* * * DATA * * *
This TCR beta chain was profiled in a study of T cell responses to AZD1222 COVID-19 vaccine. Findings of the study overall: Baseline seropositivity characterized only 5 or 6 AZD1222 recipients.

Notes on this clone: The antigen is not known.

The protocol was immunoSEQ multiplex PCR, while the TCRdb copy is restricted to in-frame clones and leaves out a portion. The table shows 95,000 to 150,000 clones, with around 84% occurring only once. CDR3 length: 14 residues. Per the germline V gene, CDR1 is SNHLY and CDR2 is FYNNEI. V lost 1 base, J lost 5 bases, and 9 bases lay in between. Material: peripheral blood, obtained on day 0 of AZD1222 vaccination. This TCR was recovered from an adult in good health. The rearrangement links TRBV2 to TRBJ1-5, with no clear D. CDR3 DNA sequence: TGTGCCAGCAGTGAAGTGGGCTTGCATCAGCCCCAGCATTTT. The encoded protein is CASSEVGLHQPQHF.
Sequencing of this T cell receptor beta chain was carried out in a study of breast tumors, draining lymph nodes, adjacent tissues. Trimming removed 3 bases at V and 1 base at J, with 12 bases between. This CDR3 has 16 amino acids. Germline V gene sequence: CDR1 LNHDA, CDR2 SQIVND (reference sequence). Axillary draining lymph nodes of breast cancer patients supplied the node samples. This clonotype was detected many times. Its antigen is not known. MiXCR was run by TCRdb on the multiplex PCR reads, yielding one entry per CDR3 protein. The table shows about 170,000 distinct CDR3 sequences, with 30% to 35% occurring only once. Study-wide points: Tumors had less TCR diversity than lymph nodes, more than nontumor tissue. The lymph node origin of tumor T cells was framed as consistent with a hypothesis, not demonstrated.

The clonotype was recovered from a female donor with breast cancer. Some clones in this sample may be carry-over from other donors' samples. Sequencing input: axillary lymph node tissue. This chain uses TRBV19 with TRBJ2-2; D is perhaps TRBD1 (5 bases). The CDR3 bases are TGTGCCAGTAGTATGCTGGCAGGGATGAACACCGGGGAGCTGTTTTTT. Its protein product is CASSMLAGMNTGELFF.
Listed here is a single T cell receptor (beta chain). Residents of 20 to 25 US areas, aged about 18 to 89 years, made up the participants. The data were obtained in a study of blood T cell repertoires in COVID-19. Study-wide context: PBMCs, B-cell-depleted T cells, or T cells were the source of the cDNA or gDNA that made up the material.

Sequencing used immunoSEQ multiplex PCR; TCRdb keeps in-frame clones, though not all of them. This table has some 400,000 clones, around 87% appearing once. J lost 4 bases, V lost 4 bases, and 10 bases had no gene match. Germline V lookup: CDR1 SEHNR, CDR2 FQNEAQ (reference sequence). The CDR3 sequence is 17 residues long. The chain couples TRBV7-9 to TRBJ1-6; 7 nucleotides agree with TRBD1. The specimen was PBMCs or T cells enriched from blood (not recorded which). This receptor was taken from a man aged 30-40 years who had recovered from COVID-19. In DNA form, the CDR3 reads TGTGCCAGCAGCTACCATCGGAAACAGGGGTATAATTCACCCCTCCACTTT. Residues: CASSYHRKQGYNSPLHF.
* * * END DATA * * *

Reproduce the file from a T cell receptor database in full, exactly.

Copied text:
This TCR beta chain was profiled in a study of T cell responses to AZD1222 COVID-19 vaccine. Findings of the study overall: Baseline seropositivity characterized only 5 or 6 AZD1222 recipients.

Notes on this clone: The antigen is not known.

The protocol was immunoSEQ multiplex PCR, while the TCRdb copy is restricted to in-frame clones and leaves out a portion. The table shows 95,000 to 150,000 clones, with around 84% occurring only once. CDR3 length: 14 residues. Per the germline V gene, CDR1 is SNHLY and CDR2 is FYNNEI. V lost 1 base, J lost 5 bases, and 9 bases lay in between. Material: peripheral blood, obtained on day 0 of AZD1222 vaccination. This TCR was recovered from an adult in good health. The rearrangement links TRBV2 to TRBJ1-5, with no clear D. CDR3 DNA sequence: TGTGCCAGCAGTGAAGTGGGCTTGCATCAGCCCCAGCATTTT. The encoded protein is CASSEVGLHQPQHF.
Sequencing of this T cell receptor beta chain was carried out in a study of breast tumors, draining lymph nodes, adjacent tissues. Trimming removed 3 bases at V and 1 base at J, with 12 bases between. This CDR3 has 16 amino acids. Germline V gene sequence: CDR1 LNHDA, CDR2 SQIVND (reference sequence). Axillary draining lymph nodes of breast cancer patients supplied the node samples. This clonotype was detected many times. Its antigen is not known. MiXCR was run by TCRdb on the multiplex PCR reads, yielding one entry per CDR3 protein. The table shows about 170,000 distinct CDR3 sequences, with 30% to 35% occurring only once. Study-wide points: Tumors had less TCR diversity than lymph nodes, more than nontumor tissue. The lymph node origin of tumor T cells was framed as consistent with a hypothesis, not demonstrated.

The clonotype was recovered from a female donor with breast cancer. Some clones in this sample may be carry-over from other donors' samples. Sequencing input: axillary lymph node tissue. This chain uses TRBV19 with TRBJ2-2; D is perhaps TRBD1 (5 bases). The CDR3 bases are TGTGCCAGTAGTATGCTGGCAGGGATGAACACCGGGGAGCTGTTTTTT. Its protein product is CASSMLAGMNTGELFF.
Listed here is a single T cell receptor (beta chain). Residents of 20 to 25 US areas, aged about 18 to 89 years, made up the participants. The data were obtained in a study of blood T cell repertoires in COVID-19. Study-wide context: PBMCs, B-cell-depleted T cells, or T cells were the source of the cDNA or gDNA that made up the material.

Sequencing used immunoSEQ multiplex PCR; TCRdb keeps in-frame clones, though not all of them. This table has some 400,000 clones, around 87% appearing once. J lost 4 bases, V lost 4 bases, and 10 bases had no gene match. Germline V lookup: CDR1 SEHNR, CDR2 FQNEAQ (reference sequence). The CDR3 sequence is 17 residues long. The chain couples TRBV7-9 to TRBJ1-6; 7 nucleotides agree with TRBD1. The specimen was PBMCs or T cells enriched from blood (not recorded which). This receptor was taken from a man aged 30-40 years who had recovered from COVID-19. In DNA form, the CDR3 reads TGTGCCAGCAGCTACCATCGGAAACAGGGGTATAATTCACCCCTCCACTTT. Residues: CASSYHRKQGYNSPLHF.